Conservation at Ladder — Ted Turner Reserves
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Conservation and Wildlife

Exceptionally diverse biologically, Ladder has been a focal point for several species restoration programs in partnership with the Turner Endangered Species Fund, the U.S. Fish and Wildlife Service and New Mexico Department of Game and Fish. Some of these species include the Mexican wolf, Chiricahua leopard frog, and Bolson tortoise.


A native of southwestern North America and Mexico, the Mexican wolf was extirpated in the wild by illegal poisoning and shooting.  Restoration in the wild began with releases of captive raised animals in 1998.  The Turner Endangered Species Fund partnered with the U.S. Fish and Wildlife Service to assist in recovering the Mexican wolf by constructing the Ladder Wolf Management Facility in 1997. The organizations’ recovery efforts include breeding wolves in captivity at the facility, providing transitional pen space for wolves transitioning between captive and wild populations, offering acclimation or pre-release conditioning, and providing wolves for release back to the wild.  The Ladder wolf facility is the only private captive breeding and pre-release facility for Mexican wolves in the world, and one of only two in existence in the southwest.  Since operations began, over 150 wolves have been housed at the facility, dozens of pups have been born, and dozens of “Ladder wolves” have been released to the wild.


Ladder and Turner Endangered Species Fund are currently working to establish viable, free-ranging Bolson tortoise populations in the northern Chihuahuan Desert. To prevent the extinction of the Bolson tortoise, Ladder staff are captively breeding individuals to increase the tortoise population and protecting juveniles in a robust head-start program until they reach predator-resistant size. When the Bolson tortoises reach sufficient size, they will be released onto the property and other protected conservation sites to form the foundation for wild populations.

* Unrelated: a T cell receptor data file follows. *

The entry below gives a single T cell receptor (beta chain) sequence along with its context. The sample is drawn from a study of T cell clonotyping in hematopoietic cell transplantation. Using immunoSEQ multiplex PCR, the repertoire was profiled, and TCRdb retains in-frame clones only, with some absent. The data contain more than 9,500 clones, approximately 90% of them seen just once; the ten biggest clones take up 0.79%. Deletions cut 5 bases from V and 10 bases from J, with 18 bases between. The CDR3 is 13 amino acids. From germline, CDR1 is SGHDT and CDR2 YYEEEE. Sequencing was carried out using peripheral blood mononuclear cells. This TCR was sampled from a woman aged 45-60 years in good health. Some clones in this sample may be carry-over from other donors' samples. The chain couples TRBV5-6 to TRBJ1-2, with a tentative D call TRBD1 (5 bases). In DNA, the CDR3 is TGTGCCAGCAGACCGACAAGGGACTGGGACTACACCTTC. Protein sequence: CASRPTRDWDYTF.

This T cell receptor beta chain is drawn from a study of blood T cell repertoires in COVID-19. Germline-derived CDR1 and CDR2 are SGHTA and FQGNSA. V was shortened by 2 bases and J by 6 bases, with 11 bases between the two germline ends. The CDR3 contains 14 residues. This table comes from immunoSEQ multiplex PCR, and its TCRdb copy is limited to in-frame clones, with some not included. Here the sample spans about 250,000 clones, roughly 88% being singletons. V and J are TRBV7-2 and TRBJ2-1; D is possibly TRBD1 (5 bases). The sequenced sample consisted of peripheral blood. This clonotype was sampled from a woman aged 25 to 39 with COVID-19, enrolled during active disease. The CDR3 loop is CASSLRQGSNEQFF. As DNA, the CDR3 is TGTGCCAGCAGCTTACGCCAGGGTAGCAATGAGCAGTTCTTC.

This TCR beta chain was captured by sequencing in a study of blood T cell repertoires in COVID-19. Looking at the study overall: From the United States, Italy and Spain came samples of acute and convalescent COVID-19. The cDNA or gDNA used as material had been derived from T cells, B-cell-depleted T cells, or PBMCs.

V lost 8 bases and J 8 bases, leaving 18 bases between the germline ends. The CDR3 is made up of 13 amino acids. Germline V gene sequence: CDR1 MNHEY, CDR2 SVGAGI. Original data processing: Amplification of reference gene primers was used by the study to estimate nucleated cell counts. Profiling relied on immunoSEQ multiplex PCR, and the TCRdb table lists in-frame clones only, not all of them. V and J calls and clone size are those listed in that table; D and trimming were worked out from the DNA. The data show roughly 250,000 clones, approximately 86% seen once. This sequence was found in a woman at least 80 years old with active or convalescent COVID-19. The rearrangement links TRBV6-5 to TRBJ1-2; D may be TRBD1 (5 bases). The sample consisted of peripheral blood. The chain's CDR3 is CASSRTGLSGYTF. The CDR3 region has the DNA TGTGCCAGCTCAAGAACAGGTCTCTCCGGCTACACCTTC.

Listed as threatened under the Endangered Species Act in 2002, the Chiricahua leopard frog has suffered significant population declines due to factors including disease, invasive species, habitat degradation and drought. The Turner Endangered Species Fund and our conservation partners are using the Ladder to conserve and expand wild populations, maintain a captive breeding and refugia program, and conduct research to advance conservation of the species.  The Ladder is the focal point for range-wide recovery of the Chiricahua leopard frog. 


Las Animas Creek on the Ladder and adjacent Gila National Forest is the southernmost known historical locale of Rio Grande cutthroat trout.  Unfortunately, other, non-native trout were stocked in the stream in the past and the native cutthroat trout were extirpated.  Ladder has worked with the U.S. Forest Service and New Mexico Game and Fish to restore the imperiled native community of Rio Grande cutthroat trout, Rio Grande sucker, and Rio Grande chub in Las Animas Creek, and conserve the sucker and chub in other watersheds on the Ladder.  

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